modern zoology the term has become restricted to the lowest order of the class Hexapoda or true insects. This order includes the bristle-tails and the springtails.
Many wingless insects—such as lice, fleas and certain earwigs and cockroaches—are placed in various orders together with winged insects to which they show evident relationships. In such cases the absence of wings must be regarded as secondary—due to a parasitic or other special manner of life. But the bristle-tails and springtails, which form the modern order Aptera, are all without any trace of wings, and, on account of several remarkable archaic characters which they exhibit, there is reason for believing that they are primitively wingless—that they represent an early offshoot which sprang from the ancestral stock of the Hexapoda before organs of flight had been acquired by the class.
Characters.—In addition to the complete absence of wings and of metamorphosis, the Aptera are characterized by peculiar elongate mandibles (figs. 1, Mn.; 2, 4), with toothed apex and sub-apical grinding surface, like those of certain Crustacea; by the presence between the mandibles and maxillae of a pair of appendages (superlinguae or maxillulae), fig. 1, Mxl., which are absent or vestigial in all other insects; and, in most genera, by the presence in the adult of abdominal appendages used for locomotion, these latter varying in number from one to nine pairs. Among peculiarities of the internal organs the segmental arrangement of the ovaries in most members of the order is noteworthy. Many Aptera are covered with flattened scales like those of moths.
Classification.—The Aptera are divided into two divergent sub-orders, the Thysanura (q.v.) or bristle-tails, and the Collembola or springtails.
Thysanura.—The bristle-tails have an abdomen of eleven segments, the tenth usually carrying a pair of long many-jointed tail-feelers (cerci, fig. 1, x.); sometimes a median, jointed tail-appendage is also present. To these feelers the popular name is due. There may also be abdominal appendages—in the form of simple unjointed stylets (fig. 1, ii.-ix.), accompanied by paired eversible sacs, probably respiratory in function—on eight (or fewer) other abdominal segments. The head of a bristle-tail carries a pair of compound eyes and a pair of elongate many-jointed feelers.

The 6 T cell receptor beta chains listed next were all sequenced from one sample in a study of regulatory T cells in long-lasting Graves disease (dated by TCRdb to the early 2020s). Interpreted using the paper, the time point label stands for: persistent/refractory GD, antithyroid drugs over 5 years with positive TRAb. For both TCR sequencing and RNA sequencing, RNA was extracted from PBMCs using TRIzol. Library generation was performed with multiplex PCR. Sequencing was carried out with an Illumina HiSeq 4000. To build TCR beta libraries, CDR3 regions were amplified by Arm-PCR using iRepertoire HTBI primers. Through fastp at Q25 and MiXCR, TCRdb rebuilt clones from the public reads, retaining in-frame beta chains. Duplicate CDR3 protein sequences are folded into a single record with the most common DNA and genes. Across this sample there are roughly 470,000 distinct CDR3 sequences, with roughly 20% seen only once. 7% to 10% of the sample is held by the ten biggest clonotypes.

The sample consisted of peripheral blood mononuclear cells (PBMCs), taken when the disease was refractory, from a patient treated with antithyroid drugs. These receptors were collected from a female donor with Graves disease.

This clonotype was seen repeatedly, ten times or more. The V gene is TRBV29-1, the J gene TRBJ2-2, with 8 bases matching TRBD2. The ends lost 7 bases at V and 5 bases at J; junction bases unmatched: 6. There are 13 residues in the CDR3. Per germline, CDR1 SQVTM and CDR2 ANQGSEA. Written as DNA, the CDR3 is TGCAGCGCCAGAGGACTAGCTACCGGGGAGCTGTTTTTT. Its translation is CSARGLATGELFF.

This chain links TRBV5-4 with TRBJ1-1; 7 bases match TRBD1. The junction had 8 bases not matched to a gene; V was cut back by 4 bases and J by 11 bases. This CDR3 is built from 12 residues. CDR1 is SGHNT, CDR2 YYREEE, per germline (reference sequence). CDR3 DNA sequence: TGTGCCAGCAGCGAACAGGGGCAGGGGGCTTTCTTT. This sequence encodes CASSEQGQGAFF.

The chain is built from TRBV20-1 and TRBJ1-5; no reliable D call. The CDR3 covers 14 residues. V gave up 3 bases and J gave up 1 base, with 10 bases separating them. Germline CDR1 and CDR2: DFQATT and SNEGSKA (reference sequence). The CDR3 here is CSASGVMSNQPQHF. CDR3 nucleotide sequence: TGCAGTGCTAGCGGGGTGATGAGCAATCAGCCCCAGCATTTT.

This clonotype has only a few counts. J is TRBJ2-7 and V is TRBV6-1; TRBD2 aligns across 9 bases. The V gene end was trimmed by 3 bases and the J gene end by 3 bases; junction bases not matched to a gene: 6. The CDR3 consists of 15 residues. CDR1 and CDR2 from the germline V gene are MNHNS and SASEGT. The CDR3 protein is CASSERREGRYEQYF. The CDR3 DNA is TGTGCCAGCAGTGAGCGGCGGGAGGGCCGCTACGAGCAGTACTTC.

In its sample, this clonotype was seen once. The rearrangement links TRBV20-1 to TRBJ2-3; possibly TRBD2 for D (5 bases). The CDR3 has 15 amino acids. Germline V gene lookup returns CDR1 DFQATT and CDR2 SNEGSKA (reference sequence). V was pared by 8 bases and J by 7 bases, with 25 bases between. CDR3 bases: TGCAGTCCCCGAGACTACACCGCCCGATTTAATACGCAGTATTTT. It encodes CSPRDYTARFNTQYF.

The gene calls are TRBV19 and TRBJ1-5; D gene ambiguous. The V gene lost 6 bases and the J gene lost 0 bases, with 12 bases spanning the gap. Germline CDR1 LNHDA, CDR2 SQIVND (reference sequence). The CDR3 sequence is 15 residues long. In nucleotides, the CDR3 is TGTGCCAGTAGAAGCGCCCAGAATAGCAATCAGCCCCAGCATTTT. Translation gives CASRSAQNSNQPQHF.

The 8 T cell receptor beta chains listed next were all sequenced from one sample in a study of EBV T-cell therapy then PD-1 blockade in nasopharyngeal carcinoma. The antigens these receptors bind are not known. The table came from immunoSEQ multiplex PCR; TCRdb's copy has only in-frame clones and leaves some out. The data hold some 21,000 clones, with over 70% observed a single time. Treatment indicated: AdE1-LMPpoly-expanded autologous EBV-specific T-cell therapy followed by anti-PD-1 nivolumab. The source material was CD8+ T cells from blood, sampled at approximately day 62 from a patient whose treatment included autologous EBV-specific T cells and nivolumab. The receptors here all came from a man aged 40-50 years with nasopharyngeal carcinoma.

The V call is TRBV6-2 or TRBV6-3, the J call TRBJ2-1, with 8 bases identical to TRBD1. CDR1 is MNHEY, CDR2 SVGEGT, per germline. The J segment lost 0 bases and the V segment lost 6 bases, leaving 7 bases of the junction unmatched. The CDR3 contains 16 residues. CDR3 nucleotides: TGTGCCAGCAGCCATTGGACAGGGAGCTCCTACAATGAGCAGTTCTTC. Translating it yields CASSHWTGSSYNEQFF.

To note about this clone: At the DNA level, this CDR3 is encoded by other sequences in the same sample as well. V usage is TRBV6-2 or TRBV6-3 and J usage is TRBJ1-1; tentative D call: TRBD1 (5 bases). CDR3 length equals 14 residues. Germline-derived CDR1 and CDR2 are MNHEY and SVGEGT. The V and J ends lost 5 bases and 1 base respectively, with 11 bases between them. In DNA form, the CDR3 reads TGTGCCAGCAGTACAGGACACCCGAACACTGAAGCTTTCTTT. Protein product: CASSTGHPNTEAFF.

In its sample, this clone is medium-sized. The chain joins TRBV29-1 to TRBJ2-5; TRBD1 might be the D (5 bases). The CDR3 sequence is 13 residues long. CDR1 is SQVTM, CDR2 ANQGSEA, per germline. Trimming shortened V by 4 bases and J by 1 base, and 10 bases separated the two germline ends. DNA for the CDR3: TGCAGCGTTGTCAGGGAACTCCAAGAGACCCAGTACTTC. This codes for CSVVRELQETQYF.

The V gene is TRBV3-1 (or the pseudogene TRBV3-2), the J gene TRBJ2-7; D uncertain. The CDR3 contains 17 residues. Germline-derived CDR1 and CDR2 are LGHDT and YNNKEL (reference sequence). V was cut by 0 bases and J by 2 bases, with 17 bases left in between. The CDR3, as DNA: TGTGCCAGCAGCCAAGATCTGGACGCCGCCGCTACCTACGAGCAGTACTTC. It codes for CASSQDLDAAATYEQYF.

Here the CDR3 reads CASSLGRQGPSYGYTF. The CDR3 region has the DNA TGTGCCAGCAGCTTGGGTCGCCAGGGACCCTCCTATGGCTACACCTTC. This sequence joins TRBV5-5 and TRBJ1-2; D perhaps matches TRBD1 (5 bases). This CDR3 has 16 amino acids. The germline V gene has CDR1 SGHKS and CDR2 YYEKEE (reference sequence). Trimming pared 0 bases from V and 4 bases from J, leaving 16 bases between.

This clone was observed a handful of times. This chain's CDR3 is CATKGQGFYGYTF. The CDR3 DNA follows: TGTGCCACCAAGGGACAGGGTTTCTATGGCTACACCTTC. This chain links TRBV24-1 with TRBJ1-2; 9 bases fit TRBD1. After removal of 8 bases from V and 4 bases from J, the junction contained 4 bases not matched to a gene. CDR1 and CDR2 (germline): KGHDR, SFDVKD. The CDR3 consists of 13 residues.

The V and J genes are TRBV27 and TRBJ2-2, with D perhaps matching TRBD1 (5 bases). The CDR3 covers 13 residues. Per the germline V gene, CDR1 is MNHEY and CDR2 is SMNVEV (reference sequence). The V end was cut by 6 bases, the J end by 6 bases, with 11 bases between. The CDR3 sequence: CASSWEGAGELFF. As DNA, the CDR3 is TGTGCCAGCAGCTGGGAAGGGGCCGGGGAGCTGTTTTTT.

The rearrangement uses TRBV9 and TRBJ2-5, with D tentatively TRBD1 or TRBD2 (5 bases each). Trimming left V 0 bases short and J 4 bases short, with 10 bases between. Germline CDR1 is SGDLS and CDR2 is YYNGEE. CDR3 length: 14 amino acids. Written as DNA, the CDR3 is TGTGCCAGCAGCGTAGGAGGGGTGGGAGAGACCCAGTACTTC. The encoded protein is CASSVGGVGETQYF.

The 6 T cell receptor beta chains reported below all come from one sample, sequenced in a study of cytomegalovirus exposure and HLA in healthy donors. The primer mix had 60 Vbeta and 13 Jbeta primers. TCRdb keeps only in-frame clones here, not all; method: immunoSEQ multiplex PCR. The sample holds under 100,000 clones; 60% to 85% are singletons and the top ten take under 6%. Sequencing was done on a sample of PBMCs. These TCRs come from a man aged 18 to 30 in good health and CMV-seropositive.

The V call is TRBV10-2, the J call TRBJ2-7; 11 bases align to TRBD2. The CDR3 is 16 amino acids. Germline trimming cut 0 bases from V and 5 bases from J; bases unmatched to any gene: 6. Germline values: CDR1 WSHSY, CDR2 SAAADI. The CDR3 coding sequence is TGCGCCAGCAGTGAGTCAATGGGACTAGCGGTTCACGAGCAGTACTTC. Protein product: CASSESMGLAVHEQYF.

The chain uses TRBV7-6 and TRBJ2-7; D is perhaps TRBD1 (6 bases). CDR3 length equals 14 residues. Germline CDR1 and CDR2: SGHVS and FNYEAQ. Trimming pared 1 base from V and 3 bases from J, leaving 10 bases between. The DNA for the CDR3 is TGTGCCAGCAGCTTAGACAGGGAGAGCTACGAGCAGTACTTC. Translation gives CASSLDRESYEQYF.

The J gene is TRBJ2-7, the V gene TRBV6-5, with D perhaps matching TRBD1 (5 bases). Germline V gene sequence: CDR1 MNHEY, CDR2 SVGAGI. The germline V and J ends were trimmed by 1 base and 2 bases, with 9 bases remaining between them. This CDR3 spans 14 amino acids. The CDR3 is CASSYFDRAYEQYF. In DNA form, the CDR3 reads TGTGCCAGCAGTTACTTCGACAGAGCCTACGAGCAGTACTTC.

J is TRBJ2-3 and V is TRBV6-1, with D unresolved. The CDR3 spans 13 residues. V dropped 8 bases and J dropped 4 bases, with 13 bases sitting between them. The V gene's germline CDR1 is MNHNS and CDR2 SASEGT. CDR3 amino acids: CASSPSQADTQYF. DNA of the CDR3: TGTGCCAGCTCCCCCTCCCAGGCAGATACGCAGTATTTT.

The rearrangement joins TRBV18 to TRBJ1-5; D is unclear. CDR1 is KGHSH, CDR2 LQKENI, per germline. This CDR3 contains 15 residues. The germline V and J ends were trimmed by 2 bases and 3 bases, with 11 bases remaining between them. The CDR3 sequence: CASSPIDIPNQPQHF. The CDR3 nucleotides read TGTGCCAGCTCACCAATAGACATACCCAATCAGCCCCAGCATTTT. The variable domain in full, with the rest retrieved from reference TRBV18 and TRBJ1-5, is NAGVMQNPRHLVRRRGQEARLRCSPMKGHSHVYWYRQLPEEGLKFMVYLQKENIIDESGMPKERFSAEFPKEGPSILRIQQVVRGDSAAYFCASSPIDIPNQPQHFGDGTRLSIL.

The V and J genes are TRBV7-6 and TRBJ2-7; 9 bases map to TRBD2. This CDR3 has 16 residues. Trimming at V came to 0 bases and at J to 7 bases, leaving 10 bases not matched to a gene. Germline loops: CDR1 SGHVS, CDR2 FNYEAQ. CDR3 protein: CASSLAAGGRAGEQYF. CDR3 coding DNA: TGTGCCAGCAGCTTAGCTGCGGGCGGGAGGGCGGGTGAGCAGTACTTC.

The air-tube system is developed in varying degree in different bristle-tails, the number of pairs of spiracles being three (Campodea), nine (Machilis), ten (Lepisma), or eleven (Japyx).
Four families of Thysanura are usually recognized. In the Machilidae and Lepismidae (these two families are known as the Ectotrophi) the maxillae are like those of typical biting insects, and there is a median tail-bristle in addition to the paired cerci; while in the Campodeidae and Japygidae (which form the group Entotrophi) the jaws are apparently sunk in the head, through a deep inpushing at the mouth, and there is no median tail-bristle. The cerci in Japyx are not, as usual, jointed feelers, but strong, curved appendages forming a forceps as in earwigs.
Collembola.—In springtails, or Collembola, the jaws are sunk into the head, as in the entotrophous Thysanura; the head carries a pair of feelers with not more than six (usually four) segments, and there are eight (or fewer) distinct simple eyes on each side of the head (fig. 2, 1, 2). These are in some genera like the single elements (ommatidia) of a compound insect eye, in others like simple ocelli. The abdomen consists of six segments only. The first of these usually carries a ventral tube, furnished with paired eversible sacs which assist the insects in walking on smooth surfaces, and perhaps serve also as organs for breathing. From the researches of V. Willem it appears that the viscid fluid which causes the adherence of the ventral tube is secreted by a pair of glands in the head whose ducts open into a superficial groove leading from the second maxillae backward to the tube on the first abdominal segment. The third abdominal segment usually carries a pair of short appendages whose basal segments are fused together; this is the “catch” (fig. 2, 7), whose function is to hold in place the “spring,” which is formed by the fourth pair of abdominal appendages—also with fused basal segments. In most Collembola the spring appears to belong to the fifth abdominal somite, but Willem, by study of the muscles, has shown that it really belongs to the fourth. The fused basal segments of the appendages form the “manubrium” of the spring, which carries the two “dentes” (usually elongate and flexible), each with a “mucro” at its tip (fig. 2, 5). The fifth abdominal segment is the genital, and the sixth the anal somite.